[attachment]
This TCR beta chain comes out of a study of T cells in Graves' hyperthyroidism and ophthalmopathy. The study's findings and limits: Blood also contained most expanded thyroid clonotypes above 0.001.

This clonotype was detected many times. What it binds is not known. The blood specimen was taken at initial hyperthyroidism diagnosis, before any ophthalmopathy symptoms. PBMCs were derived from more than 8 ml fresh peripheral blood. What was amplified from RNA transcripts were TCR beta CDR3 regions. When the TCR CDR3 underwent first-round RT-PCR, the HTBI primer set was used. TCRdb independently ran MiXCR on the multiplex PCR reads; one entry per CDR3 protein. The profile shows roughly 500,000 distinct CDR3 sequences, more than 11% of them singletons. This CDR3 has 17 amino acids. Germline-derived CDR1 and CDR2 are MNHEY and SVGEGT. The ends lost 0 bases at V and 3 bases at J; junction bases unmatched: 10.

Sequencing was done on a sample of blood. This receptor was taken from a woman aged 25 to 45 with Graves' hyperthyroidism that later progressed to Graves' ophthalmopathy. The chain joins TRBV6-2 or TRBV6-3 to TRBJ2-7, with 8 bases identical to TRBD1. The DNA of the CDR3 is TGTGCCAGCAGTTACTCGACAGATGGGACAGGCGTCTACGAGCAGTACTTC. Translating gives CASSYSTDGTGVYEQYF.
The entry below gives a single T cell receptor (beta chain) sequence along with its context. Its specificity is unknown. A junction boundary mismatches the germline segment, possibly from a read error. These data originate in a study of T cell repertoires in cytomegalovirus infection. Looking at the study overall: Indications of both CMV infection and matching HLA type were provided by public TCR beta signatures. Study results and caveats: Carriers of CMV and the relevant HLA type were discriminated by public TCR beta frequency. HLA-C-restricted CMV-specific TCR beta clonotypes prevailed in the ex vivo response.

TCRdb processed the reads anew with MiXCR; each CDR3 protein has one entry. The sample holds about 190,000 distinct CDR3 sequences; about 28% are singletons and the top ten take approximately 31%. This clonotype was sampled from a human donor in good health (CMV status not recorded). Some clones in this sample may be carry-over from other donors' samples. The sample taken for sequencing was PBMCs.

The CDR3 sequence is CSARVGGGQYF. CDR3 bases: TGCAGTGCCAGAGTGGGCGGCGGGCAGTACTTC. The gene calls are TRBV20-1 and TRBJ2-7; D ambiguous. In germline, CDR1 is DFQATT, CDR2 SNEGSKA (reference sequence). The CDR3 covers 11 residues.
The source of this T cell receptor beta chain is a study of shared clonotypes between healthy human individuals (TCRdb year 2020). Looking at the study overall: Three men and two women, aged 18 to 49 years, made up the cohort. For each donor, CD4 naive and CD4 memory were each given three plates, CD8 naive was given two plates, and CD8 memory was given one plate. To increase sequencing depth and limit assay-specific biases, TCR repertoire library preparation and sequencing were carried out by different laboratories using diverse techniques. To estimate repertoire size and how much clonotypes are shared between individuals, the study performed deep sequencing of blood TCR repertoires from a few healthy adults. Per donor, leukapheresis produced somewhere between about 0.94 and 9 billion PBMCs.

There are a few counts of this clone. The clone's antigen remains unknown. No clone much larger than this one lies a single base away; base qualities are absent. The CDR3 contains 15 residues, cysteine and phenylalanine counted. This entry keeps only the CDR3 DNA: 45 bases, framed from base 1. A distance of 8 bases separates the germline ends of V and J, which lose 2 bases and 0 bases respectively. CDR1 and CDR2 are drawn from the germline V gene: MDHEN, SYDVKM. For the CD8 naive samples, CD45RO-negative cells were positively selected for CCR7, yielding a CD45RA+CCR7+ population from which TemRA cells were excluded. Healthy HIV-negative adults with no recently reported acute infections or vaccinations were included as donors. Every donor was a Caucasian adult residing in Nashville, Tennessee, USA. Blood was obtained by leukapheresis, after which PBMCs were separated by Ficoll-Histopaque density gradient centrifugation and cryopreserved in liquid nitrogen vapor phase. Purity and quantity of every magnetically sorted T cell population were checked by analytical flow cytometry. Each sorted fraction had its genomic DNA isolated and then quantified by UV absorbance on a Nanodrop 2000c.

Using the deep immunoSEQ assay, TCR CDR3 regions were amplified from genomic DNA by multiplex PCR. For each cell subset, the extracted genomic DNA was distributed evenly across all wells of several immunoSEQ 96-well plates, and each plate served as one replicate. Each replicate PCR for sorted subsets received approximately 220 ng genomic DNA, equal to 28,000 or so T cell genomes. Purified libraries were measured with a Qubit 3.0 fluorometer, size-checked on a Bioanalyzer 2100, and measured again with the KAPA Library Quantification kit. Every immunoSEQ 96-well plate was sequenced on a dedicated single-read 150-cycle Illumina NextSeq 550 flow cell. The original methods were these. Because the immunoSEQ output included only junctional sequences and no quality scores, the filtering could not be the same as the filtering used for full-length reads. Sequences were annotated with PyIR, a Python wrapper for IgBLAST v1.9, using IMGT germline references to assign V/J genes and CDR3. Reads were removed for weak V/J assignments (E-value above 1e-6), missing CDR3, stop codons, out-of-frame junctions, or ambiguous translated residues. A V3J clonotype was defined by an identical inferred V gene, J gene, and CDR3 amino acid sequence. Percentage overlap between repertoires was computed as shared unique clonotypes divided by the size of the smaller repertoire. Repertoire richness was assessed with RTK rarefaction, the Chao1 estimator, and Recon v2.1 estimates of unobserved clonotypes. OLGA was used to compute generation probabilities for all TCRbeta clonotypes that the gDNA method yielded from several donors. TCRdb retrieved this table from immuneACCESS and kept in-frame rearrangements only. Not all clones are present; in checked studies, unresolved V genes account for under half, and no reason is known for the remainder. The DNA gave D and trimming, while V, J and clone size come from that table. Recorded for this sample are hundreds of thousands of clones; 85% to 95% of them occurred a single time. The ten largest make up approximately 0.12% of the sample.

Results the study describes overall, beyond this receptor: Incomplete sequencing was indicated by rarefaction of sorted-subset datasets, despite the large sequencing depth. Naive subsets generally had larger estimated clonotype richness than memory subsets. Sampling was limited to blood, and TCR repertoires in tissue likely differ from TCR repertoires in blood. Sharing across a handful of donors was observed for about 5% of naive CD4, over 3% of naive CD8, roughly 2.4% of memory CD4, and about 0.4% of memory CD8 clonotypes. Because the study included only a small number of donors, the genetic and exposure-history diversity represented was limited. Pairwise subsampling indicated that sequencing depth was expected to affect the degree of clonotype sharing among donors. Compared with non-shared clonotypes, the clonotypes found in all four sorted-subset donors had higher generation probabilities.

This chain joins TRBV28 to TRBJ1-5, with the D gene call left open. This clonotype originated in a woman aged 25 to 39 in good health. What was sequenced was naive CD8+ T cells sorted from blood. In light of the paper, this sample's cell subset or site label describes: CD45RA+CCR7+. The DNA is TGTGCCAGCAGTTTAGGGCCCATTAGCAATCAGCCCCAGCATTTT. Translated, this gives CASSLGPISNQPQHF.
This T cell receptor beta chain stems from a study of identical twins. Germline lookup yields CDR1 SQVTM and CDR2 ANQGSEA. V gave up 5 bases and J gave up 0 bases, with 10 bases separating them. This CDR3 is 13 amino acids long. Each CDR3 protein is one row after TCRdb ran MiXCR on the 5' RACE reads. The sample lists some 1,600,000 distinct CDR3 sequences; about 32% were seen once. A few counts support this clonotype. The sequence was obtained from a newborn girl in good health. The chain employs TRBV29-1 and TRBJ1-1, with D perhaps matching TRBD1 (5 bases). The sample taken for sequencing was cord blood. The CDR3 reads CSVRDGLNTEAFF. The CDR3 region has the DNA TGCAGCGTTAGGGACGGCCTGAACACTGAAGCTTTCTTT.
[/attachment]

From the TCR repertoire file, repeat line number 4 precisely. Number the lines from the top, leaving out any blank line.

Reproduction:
The entry below gives a single T cell receptor (beta chain) sequence along with its context. Its specificity is unknown. A junction boundary mismatches the germline segment, possibly from a read error. These data originate in a study of T cell repertoires in cytomegalovirus infection. Looking at the study overall: Indications of both CMV infection and matching HLA type were provided by public TCR beta signatures. Study results and caveats: Carriers of CMV and the relevant HLA type were discriminated by public TCR beta frequency. HLA-C-restricted CMV-specific TCR beta clonotypes prevailed in the ex vivo response.